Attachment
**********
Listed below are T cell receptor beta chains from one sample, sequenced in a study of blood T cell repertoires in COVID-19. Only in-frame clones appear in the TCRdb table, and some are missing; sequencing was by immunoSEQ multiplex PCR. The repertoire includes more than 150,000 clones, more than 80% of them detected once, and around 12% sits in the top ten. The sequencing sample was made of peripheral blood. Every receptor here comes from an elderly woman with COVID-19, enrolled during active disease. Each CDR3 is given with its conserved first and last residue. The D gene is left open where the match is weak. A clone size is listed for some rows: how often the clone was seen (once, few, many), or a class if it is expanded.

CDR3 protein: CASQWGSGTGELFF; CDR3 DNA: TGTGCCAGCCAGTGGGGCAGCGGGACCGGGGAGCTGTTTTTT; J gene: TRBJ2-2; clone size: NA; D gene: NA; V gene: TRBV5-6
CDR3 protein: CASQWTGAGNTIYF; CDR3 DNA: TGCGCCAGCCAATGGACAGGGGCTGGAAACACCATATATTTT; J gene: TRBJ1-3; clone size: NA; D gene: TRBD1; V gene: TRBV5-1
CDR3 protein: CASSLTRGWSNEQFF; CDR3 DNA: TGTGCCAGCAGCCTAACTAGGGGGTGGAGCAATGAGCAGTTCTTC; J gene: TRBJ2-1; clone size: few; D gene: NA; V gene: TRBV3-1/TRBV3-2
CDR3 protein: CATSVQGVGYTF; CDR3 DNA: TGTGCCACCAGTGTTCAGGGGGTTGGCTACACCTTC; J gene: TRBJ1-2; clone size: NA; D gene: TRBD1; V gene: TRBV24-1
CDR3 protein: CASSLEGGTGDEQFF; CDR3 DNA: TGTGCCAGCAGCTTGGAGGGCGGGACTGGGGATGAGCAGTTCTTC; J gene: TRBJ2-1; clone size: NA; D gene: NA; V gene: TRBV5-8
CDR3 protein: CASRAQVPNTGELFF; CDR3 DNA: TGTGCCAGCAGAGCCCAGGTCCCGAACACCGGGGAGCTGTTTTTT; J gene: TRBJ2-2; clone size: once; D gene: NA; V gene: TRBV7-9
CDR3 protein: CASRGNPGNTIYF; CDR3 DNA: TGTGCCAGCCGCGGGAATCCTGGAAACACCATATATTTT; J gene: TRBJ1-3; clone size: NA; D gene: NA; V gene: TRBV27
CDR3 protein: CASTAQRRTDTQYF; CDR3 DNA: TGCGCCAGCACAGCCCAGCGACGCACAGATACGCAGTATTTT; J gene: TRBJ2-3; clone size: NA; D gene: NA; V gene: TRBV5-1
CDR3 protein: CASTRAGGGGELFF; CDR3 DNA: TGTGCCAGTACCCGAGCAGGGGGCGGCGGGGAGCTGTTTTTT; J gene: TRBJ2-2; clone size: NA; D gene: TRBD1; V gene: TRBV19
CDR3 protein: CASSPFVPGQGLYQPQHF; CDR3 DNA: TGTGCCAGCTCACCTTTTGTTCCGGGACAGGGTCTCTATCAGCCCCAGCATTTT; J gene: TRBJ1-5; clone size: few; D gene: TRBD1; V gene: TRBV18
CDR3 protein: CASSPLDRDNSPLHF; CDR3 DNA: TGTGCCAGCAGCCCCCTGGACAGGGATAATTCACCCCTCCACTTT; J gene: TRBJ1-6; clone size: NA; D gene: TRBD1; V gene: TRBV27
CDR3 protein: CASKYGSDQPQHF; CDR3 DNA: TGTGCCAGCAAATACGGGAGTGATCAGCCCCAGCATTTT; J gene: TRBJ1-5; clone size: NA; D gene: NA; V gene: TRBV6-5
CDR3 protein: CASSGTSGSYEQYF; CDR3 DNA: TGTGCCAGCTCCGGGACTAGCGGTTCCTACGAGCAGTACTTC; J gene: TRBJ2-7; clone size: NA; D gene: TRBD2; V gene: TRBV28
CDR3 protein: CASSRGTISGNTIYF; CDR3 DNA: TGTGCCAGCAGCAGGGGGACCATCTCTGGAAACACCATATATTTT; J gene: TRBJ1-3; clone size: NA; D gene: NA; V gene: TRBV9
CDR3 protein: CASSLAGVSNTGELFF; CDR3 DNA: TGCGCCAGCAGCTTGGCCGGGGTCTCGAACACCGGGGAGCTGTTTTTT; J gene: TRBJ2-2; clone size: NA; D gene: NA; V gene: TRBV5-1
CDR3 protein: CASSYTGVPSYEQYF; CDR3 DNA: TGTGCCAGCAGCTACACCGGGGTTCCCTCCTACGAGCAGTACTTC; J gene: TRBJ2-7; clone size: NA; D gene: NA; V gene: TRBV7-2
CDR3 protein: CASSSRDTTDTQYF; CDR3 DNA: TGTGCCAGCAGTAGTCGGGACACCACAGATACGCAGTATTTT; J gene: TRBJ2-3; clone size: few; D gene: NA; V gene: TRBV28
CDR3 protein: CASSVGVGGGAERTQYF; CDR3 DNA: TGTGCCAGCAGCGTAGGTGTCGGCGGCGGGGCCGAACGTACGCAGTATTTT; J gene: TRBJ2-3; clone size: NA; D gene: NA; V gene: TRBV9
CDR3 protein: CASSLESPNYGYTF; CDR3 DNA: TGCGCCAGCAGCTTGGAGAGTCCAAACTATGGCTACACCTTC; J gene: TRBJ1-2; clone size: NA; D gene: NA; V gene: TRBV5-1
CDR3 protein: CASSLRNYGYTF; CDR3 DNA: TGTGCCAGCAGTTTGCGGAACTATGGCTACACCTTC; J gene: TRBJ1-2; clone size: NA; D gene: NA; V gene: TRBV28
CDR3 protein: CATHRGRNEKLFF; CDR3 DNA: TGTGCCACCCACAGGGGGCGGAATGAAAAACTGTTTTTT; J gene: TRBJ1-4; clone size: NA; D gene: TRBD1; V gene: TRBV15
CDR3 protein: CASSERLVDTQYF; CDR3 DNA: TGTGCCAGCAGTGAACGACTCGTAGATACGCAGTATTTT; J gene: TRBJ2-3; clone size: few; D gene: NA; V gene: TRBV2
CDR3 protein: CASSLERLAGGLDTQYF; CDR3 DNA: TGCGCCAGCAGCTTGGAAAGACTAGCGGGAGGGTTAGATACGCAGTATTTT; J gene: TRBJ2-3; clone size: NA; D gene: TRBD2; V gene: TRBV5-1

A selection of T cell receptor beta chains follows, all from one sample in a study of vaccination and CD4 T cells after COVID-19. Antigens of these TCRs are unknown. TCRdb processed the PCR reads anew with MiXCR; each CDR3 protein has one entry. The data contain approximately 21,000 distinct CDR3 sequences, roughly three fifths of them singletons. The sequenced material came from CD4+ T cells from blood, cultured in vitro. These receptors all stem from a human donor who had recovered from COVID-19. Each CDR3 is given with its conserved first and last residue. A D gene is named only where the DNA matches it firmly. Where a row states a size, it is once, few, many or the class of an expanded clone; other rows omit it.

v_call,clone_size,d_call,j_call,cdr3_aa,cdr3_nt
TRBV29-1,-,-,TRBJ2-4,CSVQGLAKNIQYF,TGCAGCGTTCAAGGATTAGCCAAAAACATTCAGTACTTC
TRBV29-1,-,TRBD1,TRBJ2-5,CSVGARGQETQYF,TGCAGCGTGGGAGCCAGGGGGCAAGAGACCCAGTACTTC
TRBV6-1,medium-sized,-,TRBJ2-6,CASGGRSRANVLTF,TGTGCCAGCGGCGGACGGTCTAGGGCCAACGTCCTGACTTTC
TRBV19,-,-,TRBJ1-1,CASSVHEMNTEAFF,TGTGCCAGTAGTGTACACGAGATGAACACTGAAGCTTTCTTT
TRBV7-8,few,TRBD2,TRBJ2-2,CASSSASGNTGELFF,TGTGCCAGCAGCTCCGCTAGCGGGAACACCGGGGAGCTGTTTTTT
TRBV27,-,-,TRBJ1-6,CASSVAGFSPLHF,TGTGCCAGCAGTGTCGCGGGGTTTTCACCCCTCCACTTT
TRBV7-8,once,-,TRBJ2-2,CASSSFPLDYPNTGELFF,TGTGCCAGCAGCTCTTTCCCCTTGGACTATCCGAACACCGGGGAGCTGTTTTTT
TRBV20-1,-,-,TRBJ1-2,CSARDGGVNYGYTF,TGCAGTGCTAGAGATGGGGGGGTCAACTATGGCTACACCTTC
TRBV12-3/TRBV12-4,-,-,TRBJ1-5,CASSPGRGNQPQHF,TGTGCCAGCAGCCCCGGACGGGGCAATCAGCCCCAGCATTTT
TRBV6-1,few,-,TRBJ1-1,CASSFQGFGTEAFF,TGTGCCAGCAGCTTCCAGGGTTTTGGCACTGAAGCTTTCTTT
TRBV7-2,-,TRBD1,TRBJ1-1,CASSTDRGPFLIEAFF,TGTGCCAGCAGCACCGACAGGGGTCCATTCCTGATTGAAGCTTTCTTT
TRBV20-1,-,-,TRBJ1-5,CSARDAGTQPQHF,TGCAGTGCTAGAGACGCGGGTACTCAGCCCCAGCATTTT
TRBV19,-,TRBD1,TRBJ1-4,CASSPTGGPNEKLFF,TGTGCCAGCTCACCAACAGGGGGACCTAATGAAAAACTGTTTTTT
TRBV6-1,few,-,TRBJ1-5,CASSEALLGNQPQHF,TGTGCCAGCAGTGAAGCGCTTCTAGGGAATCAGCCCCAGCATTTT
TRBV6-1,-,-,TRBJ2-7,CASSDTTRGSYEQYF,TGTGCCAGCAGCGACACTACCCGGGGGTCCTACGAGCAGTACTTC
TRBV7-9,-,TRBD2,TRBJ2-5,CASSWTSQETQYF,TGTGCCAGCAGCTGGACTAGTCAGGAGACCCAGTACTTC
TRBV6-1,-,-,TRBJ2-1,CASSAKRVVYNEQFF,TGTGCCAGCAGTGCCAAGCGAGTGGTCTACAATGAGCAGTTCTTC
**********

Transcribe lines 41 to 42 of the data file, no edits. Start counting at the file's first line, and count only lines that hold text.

TRBV6-1,-,-,TRBJ2-7,CASSDTTRGSYEQYF,TGTGCCAGCAGCGACACTACCCGGGGGTCCTACGAGCAGTACTTC
TRBV7-9,-,TRBD2,TRBJ2-5,CASSWTSQETQYF,TGTGCCAGCAGCTGGACTAGTCAGGAGACCCAGTACTTC